The US Congress has opened debate on the fiscal year 2011 defence budget by sending a clear and unprecedented warning to the Lockheed Martin F-35 programme.

For the first time, a major legislative committee approved a bill that would slash F-35 funding if the programme fails to achieve a reduced set of cost and schedule goals this year.

HR 5136, a bill to authorise defence spending, threatens to reduce the F-35's development budget by 25% and slash overall FY2011 procurement from 43 to 31 aircraft, if Lockheed fails to achieve certain goals, such as completing 394 test flights in FY2010. Production in FY2011 has already been trimmed from 48 to 43 aircraft.

Lockheed had completed 60 flight tests as of 1 May, two more than scheduled. Over the next five months, Lockheed must average nearly 42 flights a month as the test fleet expands from seven to 13 aircraft by the end of the year.

Lockheed Martin F-35 JSF BF-1
 © Lockheed Martin

"They have to meet the milestones in terms of testing and delivering aircraft to make sure that they stay on that timeline," says Adam Smith, chairman of the House AirLand subcommittee.

The language, however, must survive several more steps in the legislative process before it becomes law. Following its passage by the House Armed Services Committee this month, the authorisation bill now goes before the full House of Representatives. Meanwhile, the Senate Armed Services Committee will start work on its version of the FY2011 defence authorisation bill in the week beginning the 23 May. Appropriations committees in both house of Congress also have yet to debate the F-35 issue.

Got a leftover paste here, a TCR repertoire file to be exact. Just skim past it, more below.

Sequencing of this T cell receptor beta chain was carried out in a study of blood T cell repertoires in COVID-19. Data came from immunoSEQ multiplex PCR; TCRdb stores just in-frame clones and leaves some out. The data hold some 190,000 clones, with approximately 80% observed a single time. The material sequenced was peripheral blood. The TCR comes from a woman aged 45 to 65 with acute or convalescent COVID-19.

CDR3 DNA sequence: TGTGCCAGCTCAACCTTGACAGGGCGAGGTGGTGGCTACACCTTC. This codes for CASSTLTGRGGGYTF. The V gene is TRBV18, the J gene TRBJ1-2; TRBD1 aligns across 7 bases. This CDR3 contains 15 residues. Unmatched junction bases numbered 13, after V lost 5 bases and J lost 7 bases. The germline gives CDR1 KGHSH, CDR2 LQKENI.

But the new clause changes the tone of the F-35 debate in Congress.

Since contract award in October 2001, the F-35 programme has faced repeated setbacks, including a costly redesign in 2004 and a major restructuring in February.

Until this year, however, Congress has consistently supported the programme's budget requests, allocating nearly $57 billion for F-35 development and production through FY2010. The FY2011 budget request, if approved, would raise F-35 spending to almost $68 billion, or more than has been spent on development and procurement for all 188 F-22s.

At the same time, Lockheed officials have spoken confidently about their ability to meet reduced schedule targets. The Department of Defense, for instance, earlier this year reduced the number of scheduled flight tests in FY2010 from 1,243 to 394.

Source: Flight International